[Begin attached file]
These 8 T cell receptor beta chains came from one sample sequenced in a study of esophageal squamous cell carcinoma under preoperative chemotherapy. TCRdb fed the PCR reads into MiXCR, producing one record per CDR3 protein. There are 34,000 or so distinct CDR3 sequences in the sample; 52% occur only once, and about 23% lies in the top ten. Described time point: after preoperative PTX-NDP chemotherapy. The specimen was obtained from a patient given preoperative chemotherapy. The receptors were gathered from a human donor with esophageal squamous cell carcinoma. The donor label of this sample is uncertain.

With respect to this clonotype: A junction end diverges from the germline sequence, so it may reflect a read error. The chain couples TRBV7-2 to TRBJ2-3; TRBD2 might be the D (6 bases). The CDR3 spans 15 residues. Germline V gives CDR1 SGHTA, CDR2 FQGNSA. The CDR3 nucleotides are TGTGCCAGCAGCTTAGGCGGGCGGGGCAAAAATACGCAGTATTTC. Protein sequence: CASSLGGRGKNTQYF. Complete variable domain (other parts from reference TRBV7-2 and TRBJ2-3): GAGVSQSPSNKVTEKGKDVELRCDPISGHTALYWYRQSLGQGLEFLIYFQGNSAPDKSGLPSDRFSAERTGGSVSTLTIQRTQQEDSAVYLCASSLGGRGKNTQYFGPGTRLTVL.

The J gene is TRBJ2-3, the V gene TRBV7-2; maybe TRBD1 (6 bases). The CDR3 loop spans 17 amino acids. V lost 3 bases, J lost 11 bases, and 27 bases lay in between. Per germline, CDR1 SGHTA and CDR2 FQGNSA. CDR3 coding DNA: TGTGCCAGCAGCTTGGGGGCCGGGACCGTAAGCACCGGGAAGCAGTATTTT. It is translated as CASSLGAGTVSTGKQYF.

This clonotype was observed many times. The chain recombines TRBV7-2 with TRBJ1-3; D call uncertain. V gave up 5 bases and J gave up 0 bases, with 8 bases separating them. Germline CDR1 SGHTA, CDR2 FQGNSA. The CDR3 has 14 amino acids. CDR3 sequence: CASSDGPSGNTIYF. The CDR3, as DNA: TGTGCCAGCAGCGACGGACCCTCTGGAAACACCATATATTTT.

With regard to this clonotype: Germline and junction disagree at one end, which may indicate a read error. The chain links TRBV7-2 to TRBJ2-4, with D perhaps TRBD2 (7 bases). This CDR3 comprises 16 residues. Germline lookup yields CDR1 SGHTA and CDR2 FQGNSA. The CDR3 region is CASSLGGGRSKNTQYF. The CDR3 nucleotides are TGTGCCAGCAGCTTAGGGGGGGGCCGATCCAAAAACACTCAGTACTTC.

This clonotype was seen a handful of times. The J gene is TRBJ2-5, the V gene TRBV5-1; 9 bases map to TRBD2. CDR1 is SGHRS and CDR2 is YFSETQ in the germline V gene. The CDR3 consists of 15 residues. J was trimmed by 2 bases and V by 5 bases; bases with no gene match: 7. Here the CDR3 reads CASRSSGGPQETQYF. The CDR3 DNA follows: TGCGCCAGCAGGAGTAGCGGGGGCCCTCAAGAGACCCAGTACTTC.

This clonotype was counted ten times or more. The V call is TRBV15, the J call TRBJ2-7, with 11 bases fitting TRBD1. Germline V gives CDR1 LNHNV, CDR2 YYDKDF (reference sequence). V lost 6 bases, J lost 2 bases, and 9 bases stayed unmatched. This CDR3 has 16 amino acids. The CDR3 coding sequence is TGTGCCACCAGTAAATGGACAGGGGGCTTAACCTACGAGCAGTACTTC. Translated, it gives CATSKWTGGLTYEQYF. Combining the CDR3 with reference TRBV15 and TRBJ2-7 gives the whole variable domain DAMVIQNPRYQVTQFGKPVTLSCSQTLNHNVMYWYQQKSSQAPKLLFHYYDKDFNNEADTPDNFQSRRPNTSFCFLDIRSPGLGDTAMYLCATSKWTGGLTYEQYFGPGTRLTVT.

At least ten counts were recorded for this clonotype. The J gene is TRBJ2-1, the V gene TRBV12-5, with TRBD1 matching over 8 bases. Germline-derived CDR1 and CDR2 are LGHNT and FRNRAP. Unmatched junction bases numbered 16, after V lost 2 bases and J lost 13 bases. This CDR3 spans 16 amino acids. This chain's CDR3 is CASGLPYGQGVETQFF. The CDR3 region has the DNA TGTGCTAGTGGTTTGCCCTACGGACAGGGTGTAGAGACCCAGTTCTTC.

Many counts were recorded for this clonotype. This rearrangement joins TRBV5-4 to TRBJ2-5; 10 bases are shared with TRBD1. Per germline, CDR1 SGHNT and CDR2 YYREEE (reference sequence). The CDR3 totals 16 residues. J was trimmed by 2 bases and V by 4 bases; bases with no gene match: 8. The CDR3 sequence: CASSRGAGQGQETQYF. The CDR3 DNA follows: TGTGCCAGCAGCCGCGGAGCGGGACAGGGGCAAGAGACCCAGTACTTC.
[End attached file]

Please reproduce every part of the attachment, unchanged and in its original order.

These 8 T cell receptor beta chains came from one sample sequenced in a study of esophageal squamous cell carcinoma under preoperative chemotherapy. TCRdb fed the PCR reads into MiXCR, producing one record per CDR3 protein. There are 34,000 or so distinct CDR3 sequences in the sample; 52% occur only once, and about 23% lies in the top ten. Described time point: after preoperative PTX-NDP chemotherapy. The specimen was obtained from a patient given preoperative chemotherapy. The receptors were gathered from a human donor with esophageal squamous cell carcinoma. The donor label of this sample is uncertain.

With respect to this clonotype: A junction end diverges from the germline sequence, so it may reflect a read error. The chain couples TRBV7-2 to TRBJ2-3; TRBD2 might be the D (6 bases). The CDR3 spans 15 residues. Germline V gives CDR1 SGHTA, CDR2 FQGNSA. The CDR3 nucleotides are TGTGCCAGCAGCTTAGGCGGGCGGGGCAAAAATACGCAGTATTTC. Protein sequence: CASSLGGRGKNTQYF. Complete variable domain (other parts from reference TRBV7-2 and TRBJ2-3): GAGVSQSPSNKVTEKGKDVELRCDPISGHTALYWYRQSLGQGLEFLIYFQGNSAPDKSGLPSDRFSAERTGGSVSTLTIQRTQQEDSAVYLCASSLGGRGKNTQYFGPGTRLTVL.

The J gene is TRBJ2-3, the V gene TRBV7-2; maybe TRBD1 (6 bases). The CDR3 loop spans 17 amino acids. V lost 3 bases, J lost 11 bases, and 27 bases lay in between. Per germline, CDR1 SGHTA and CDR2 FQGNSA. CDR3 coding DNA: TGTGCCAGCAGCTTGGGGGCCGGGACCGTAAGCACCGGGAAGCAGTATTTT. It is translated as CASSLGAGTVSTGKQYF.

This clonotype was observed many times. The chain recombines TRBV7-2 with TRBJ1-3; D call uncertain. V gave up 5 bases and J gave up 0 bases, with 8 bases separating them. Germline CDR1 SGHTA, CDR2 FQGNSA. The CDR3 has 14 amino acids. CDR3 sequence: CASSDGPSGNTIYF. The CDR3, as DNA: TGTGCCAGCAGCGACGGACCCTCTGGAAACACCATATATTTT.

With regard to this clonotype: Germline and junction disagree at one end, which may indicate a read error. The chain links TRBV7-2 to TRBJ2-4, with D perhaps TRBD2 (7 bases). This CDR3 comprises 16 residues. Germline lookup yields CDR1 SGHTA and CDR2 FQGNSA. The CDR3 region is CASSLGGGRSKNTQYF. The CDR3 nucleotides are TGTGCCAGCAGCTTAGGGGGGGGCCGATCCAAAAACACTCAGTACTTC.

This clonotype was seen a handful of times. The J gene is TRBJ2-5, the V gene TRBV5-1; 9 bases map to TRBD2. CDR1 is SGHRS and CDR2 is YFSETQ in the germline V gene. The CDR3 consists of 15 residues. J was trimmed by 2 bases and V by 5 bases; bases with no gene match: 7. Here the CDR3 reads CASRSSGGPQETQYF. The CDR3 DNA follows: TGCGCCAGCAGGAGTAGCGGGGGCCCTCAAGAGACCCAGTACTTC.

This clonotype was counted ten times or more. The V call is TRBV15, the J call TRBJ2-7, with 11 bases fitting TRBD1. Germline V gives CDR1 LNHNV, CDR2 YYDKDF (reference sequence). V lost 6 bases, J lost 2 bases, and 9 bases stayed unmatched. This CDR3 has 16 amino acids. The CDR3 coding sequence is TGTGCCACCAGTAAATGGACAGGGGGCTTAACCTACGAGCAGTACTTC. Translated, it gives CATSKWTGGLTYEQYF. Combining the CDR3 with reference TRBV15 and TRBJ2-7 gives the whole variable domain DAMVIQNPRYQVTQFGKPVTLSCSQTLNHNVMYWYQQKSSQAPKLLFHYYDKDFNNEADTPDNFQSRRPNTSFCFLDIRSPGLGDTAMYLCATSKWTGGLTYEQYFGPGTRLTVT.

At least ten counts were recorded for this clonotype. The J gene is TRBJ2-1, the V gene TRBV12-5, with TRBD1 matching over 8 bases. Germline-derived CDR1 and CDR2 are LGHNT and FRNRAP. Unmatched junction bases numbered 16, after V lost 2 bases and J lost 13 bases. This CDR3 spans 16 amino acids. This chain's CDR3 is CASGLPYGQGVETQFF. The CDR3 region has the DNA TGTGCTAGTGGTTTGCCCTACGGACAGGGTGTAGAGACCCAGTTCTTC.

Many counts were recorded for this clonotype. This rearrangement joins TRBV5-4 to TRBJ2-5; 10 bases are shared with TRBD1. Per germline, CDR1 SGHNT and CDR2 YYREEE (reference sequence). The CDR3 totals 16 residues. J was trimmed by 2 bases and V by 4 bases; bases with no gene match: 8. The CDR3 sequence: CASSRGAGQGQETQYF. The CDR3 DNA follows: TGTGCCAGCAGCCGCGGAGCGGGACAGGGGCAAGAGACCCAGTACTTC.